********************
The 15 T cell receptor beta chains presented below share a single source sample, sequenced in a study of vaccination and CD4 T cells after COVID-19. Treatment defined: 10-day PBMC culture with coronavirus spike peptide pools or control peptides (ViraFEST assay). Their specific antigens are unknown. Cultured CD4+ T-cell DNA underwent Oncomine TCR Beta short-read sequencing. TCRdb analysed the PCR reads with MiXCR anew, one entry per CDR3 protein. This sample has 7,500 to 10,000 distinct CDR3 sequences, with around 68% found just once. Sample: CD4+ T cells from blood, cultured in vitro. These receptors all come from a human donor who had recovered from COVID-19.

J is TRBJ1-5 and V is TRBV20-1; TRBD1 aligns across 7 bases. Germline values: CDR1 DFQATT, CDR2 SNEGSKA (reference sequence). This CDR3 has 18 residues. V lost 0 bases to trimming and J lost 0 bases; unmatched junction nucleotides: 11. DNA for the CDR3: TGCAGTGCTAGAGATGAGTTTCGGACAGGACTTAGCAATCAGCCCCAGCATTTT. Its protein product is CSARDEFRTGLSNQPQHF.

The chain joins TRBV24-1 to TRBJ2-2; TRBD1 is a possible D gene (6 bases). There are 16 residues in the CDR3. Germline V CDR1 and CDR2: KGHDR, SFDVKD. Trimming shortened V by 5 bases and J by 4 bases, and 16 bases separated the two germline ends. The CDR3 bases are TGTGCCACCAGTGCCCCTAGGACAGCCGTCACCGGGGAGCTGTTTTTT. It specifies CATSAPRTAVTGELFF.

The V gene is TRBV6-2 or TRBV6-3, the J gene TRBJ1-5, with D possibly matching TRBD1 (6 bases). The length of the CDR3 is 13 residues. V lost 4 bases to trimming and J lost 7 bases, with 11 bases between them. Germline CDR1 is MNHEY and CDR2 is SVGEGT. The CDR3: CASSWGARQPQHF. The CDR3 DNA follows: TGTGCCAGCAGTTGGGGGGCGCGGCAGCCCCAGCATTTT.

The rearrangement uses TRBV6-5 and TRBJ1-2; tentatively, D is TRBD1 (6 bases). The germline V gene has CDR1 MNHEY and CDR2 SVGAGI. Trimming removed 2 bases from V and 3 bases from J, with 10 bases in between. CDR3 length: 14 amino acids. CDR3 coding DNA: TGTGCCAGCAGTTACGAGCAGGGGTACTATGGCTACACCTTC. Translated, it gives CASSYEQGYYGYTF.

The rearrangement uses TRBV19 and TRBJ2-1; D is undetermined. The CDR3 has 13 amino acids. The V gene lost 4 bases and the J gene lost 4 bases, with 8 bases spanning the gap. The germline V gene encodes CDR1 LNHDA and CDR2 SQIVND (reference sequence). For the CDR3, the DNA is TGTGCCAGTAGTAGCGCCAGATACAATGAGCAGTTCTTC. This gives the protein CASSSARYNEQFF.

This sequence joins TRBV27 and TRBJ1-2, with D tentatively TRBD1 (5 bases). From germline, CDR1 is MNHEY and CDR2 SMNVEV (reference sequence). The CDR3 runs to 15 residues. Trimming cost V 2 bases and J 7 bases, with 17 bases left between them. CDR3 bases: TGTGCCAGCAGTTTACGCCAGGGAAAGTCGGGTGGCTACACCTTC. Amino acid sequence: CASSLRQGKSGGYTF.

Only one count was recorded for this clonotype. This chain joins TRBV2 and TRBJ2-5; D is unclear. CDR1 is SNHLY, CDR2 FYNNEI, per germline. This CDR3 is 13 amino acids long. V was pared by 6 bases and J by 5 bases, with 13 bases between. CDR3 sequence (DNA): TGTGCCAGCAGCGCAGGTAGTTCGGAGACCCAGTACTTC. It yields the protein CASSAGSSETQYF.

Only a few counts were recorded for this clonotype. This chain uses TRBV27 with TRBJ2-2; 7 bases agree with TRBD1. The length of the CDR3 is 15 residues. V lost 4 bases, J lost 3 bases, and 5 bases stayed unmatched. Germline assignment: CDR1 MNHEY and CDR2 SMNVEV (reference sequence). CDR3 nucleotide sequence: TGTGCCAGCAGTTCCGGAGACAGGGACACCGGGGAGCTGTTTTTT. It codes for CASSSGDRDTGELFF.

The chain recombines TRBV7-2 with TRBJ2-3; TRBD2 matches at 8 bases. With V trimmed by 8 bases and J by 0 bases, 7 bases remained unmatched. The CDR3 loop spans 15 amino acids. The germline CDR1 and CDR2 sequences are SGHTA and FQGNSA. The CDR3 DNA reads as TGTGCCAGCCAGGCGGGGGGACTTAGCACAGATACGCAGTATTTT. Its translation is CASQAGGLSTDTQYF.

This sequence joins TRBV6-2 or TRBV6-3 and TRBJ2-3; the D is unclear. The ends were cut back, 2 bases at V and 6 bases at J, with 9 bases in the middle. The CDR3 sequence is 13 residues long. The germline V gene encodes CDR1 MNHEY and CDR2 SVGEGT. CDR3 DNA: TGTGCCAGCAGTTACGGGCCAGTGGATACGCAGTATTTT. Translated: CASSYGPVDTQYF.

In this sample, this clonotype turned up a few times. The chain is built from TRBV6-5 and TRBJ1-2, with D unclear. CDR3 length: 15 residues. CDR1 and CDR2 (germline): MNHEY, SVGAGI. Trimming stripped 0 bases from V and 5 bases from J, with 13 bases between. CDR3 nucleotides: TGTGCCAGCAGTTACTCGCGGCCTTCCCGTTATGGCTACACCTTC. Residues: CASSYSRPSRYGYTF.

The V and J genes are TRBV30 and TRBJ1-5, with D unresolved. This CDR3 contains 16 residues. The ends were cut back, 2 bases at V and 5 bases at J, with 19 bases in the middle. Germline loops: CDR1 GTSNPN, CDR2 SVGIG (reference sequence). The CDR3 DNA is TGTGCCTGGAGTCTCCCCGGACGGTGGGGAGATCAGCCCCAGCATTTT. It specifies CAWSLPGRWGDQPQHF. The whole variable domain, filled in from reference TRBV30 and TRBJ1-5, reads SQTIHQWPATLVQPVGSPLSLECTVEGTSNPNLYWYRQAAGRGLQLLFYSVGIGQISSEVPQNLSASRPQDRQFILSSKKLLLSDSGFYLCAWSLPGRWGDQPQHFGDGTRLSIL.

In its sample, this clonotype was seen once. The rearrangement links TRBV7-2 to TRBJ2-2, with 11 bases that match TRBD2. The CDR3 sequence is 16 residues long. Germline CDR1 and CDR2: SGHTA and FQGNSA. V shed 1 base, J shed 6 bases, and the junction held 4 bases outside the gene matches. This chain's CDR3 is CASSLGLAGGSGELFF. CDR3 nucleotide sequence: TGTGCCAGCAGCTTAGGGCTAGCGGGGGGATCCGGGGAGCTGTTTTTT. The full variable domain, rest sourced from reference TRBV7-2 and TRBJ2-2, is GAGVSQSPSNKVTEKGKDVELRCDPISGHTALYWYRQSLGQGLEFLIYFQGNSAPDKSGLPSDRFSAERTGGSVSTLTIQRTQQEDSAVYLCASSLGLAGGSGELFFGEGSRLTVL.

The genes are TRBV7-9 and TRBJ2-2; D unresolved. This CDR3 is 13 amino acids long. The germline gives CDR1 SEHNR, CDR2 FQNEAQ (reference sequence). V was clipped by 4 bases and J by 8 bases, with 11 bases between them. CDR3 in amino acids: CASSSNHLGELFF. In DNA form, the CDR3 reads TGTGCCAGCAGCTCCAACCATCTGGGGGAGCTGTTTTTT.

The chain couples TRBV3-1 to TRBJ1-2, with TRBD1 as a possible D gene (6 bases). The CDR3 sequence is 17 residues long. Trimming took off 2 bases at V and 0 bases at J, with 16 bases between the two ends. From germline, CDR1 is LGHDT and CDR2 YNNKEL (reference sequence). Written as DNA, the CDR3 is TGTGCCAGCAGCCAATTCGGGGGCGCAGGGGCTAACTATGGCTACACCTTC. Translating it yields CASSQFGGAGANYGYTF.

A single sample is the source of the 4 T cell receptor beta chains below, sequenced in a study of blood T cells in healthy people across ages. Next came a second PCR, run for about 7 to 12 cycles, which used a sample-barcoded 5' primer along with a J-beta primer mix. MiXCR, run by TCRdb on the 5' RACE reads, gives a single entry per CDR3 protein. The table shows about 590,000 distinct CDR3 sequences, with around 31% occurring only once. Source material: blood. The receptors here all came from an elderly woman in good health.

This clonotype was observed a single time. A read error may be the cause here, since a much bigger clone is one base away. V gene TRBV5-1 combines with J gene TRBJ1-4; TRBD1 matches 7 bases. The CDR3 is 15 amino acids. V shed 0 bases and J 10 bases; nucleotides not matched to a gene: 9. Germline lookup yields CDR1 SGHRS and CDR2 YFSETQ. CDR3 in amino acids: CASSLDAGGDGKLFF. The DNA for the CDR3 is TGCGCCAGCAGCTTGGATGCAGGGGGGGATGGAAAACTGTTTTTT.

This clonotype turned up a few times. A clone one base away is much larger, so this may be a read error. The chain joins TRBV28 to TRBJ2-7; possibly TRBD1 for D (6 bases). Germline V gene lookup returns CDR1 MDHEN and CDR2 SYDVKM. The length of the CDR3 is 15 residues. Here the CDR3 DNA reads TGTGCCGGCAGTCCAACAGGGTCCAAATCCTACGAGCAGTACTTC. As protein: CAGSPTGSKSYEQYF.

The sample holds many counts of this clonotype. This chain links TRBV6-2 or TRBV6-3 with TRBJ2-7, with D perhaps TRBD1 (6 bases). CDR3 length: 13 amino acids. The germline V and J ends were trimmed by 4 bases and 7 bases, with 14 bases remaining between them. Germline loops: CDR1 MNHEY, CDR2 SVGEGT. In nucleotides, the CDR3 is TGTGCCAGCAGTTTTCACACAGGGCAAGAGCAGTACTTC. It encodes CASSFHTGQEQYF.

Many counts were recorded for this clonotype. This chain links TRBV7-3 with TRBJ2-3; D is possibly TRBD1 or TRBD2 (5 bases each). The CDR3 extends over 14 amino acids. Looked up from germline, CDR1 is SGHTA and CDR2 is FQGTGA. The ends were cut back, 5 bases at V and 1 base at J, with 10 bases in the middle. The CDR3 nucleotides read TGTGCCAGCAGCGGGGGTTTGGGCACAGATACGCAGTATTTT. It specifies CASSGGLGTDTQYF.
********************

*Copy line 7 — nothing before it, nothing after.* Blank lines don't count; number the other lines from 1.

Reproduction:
This sequence joins TRBV27 and TRBJ1-2, with D tentatively TRBD1 (5 bases). From germline, CDR1 is MNHEY and CDR2 SMNVEV (reference sequence). The CDR3 runs to 15 residues. Trimming cost V 2 bases and J 7 bases, with 17 bases left between them. CDR3 bases: TGTGCCAGCAGTTTACGCCAGGGAAAGTCGGGTGGCTACACCTTC. Amino acid sequence: CASSLRQGKSGGYTF.